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Raise your premiums preflop. Limp damn near anything in later position... limp most hands in earlier position. See flops cheap. Outplay your opponents after the flop. Can you grossly overbet the flop with top two pair and will they still call? If so, that's what you want to do. Slowdown, shutdown, and fold if you are behind. Outplaying your opponents doesn't always mean pushing them off better hands... its checking when you thinnk you are behind and you know if they bet... it will be smaller than your bet. Get to showdown cheap.

You still want to raise your premiums pre because you want to build a pot and maybe limit the field. Perhaps raise your premiums even more... not 3x... try 10x.

I have played in a few charity tournaments with total noobs. No concept of betting or calling relative to the pot.
 

Legend5555

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I played a 70 person $20 tournament just like this last weekend. I wouldn't even 3 bet AQ or TT against these players because for most of them, that was the bottom of their raising range. And they would never fold pre.

Couple example hands:

I had 15k, one limp to me in MP at 200/400 with :ks::qs:. I raise to 2k because no one folds and they will call with all kinds of junk. I get 4 callers. Flop :qh::kh::kd:. SB bets 5k, I call, button calls. Turn :7h:. She jams for 5.8k. I rejam for 8k. Button calls. SB has 52o. Button has :ah::6h:.

A hand where I should have folded as crazy as its going to sound. Older lady in CO opens for 3bb with only 12bb left behind. I call from BB with :ad::jd:. Flop :as::tc::5c:. I check. She jams. I cry call, she had AQ.

Final two tables. I have just 13bb and I'm in BB. We go 4 ways to a flop and I have 69o. By river, no one has bet. Board is like AJ583. I bet 20% pot and everyone just snap folds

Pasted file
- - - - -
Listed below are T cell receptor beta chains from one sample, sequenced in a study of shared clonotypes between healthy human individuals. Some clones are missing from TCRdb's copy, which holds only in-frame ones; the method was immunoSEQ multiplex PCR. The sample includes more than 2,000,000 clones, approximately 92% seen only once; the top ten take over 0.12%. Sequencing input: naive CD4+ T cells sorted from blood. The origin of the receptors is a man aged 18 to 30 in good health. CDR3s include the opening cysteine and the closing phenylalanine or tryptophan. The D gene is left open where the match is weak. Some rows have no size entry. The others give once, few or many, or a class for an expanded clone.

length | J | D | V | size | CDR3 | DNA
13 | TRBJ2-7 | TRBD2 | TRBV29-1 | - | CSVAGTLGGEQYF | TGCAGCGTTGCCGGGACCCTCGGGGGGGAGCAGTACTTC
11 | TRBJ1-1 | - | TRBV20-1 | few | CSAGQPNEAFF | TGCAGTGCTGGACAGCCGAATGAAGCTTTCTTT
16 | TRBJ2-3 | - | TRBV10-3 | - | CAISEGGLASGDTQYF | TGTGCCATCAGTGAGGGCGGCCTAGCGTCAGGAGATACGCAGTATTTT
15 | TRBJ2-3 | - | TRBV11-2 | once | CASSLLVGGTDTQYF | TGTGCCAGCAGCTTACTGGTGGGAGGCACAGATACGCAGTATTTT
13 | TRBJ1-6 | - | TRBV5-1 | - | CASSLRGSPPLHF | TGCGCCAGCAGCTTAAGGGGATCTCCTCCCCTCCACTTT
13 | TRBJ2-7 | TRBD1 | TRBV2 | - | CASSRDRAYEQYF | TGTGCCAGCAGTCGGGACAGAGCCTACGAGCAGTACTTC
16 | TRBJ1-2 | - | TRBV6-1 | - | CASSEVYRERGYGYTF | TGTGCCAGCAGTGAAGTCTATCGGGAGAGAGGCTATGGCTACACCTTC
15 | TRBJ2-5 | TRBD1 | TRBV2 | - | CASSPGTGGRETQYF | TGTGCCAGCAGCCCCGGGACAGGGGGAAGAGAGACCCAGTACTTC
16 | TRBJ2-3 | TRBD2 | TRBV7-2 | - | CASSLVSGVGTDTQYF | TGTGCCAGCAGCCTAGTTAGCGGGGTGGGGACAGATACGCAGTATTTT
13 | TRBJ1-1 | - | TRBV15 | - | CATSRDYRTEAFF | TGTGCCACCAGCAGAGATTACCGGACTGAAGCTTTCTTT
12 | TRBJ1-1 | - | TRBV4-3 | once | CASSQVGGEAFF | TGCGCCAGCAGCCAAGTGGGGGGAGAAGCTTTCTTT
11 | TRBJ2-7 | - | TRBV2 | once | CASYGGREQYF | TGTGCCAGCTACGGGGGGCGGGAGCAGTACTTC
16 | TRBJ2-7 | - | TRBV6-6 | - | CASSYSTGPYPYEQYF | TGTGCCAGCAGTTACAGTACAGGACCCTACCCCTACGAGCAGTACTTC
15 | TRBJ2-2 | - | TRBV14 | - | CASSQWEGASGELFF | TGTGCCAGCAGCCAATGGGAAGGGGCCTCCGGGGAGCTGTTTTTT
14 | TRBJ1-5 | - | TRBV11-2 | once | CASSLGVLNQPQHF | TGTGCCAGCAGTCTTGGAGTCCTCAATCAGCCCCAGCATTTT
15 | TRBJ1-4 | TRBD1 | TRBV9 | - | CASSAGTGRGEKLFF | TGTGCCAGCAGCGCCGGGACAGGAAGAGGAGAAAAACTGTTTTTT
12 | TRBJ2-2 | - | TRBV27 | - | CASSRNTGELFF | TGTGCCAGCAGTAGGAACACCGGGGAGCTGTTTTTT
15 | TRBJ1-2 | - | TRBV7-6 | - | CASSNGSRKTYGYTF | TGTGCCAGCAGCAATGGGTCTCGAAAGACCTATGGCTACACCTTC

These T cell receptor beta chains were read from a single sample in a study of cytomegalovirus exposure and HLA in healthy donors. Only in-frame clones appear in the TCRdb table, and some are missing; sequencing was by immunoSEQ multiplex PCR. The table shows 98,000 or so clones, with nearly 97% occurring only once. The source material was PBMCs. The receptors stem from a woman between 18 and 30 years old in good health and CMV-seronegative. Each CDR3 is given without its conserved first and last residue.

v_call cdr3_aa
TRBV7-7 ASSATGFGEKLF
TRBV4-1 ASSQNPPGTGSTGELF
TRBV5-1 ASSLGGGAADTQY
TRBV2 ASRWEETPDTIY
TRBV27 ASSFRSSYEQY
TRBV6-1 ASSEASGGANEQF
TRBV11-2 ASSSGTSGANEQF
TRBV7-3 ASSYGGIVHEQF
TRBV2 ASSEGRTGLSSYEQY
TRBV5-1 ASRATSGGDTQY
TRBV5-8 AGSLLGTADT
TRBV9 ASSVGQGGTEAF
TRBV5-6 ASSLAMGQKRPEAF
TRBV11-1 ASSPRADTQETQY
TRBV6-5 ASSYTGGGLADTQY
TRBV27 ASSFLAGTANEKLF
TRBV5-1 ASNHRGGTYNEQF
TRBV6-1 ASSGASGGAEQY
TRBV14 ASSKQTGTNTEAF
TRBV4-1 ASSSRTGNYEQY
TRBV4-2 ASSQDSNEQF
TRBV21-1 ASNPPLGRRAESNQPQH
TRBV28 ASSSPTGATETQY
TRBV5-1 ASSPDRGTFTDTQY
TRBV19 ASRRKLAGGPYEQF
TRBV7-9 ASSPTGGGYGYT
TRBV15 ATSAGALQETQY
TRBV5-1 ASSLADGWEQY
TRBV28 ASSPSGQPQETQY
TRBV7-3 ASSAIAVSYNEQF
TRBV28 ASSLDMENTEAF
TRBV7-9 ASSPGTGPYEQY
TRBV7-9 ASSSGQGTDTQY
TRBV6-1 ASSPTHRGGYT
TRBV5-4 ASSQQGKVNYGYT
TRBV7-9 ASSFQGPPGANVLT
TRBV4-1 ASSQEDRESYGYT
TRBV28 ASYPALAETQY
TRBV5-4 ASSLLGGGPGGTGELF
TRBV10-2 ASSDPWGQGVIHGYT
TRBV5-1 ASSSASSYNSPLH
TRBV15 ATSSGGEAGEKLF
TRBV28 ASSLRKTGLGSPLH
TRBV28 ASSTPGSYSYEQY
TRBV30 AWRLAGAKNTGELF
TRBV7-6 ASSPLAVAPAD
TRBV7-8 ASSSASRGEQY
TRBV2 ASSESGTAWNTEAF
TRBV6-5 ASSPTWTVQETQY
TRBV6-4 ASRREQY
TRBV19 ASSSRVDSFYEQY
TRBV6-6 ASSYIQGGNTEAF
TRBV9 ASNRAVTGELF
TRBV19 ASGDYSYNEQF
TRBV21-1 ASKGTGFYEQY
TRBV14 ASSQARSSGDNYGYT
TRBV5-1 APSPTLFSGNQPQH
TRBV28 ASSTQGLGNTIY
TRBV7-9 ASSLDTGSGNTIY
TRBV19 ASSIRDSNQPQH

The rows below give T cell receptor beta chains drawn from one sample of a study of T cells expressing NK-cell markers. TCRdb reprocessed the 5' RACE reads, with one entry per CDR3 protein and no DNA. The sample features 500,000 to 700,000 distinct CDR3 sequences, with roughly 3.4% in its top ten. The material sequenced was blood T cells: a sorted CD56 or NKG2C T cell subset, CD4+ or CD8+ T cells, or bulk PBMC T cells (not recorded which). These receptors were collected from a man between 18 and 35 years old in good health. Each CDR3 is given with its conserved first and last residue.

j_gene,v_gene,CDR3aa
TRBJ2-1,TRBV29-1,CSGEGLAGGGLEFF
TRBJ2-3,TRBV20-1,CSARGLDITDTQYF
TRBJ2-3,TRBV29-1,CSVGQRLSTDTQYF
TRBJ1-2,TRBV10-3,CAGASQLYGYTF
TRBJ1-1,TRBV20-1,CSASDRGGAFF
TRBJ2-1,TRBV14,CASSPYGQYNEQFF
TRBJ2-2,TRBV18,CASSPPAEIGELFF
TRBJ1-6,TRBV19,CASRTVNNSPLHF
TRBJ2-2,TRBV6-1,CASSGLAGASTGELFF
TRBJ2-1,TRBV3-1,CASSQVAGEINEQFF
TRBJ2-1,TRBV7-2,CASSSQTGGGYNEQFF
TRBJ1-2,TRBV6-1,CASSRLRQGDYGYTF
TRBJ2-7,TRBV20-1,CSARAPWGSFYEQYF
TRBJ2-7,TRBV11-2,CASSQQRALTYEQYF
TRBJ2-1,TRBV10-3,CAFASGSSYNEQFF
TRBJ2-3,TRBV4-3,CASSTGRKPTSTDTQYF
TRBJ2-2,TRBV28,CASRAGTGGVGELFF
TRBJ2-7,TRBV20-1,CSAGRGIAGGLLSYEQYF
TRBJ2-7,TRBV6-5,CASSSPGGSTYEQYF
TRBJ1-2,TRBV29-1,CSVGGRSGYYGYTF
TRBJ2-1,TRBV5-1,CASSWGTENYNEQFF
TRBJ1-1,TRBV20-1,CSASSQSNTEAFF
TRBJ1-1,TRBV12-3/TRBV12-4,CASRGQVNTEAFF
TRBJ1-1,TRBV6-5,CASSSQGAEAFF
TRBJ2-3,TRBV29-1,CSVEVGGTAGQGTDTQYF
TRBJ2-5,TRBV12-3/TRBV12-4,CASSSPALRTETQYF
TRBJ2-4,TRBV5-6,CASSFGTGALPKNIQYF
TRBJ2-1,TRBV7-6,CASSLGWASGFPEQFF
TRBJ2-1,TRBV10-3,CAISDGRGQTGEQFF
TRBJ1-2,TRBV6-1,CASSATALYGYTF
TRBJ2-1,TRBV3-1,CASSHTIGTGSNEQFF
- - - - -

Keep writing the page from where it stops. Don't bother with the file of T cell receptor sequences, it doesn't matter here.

In these types of tourneys, a lot of people just play super face up. They limp too much at all points. Call too many raises pre. Call jams too tight in the late stages (obvious exceptions). Don't fold draws. Don't fold TP. BUT... they won't bet one pair on the river. And don't bluff with draws almost ever. They will check back in position hands like AK on A44T8 or T8 on T568K on river if they have gotten called on flop and turn. Basically, if any straight or flush is possible by river, even if they are checked to, they won't value bet stuff like 2 pair or trips. Sometimes even sets.
 

Moxie Mike

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OK there's a lot to unpack here. No disrespect intended, but if you're asking how to beat a soft game like you described (with a bad beat rant thrown in for good measure), you're probably not a super experienced player. I'll leave the task of offering tactical advice to others. I'd like to offer you something a little different than what you asked for. Hope it helps.

Master these concepts and you'll be well on your way to crushing soft games.

1) A loose passive game is a dream come true. This provides the opportunity to play a lot more speculative hands than when almost every pot is raised. A 'get in cheap/get out cheap' strategy should be deployed. Flop strong and bet your hand or check/fold.

2) Improve your hand reading and post-flop play. All your money will be won by exploiting weak opponents' tendencies.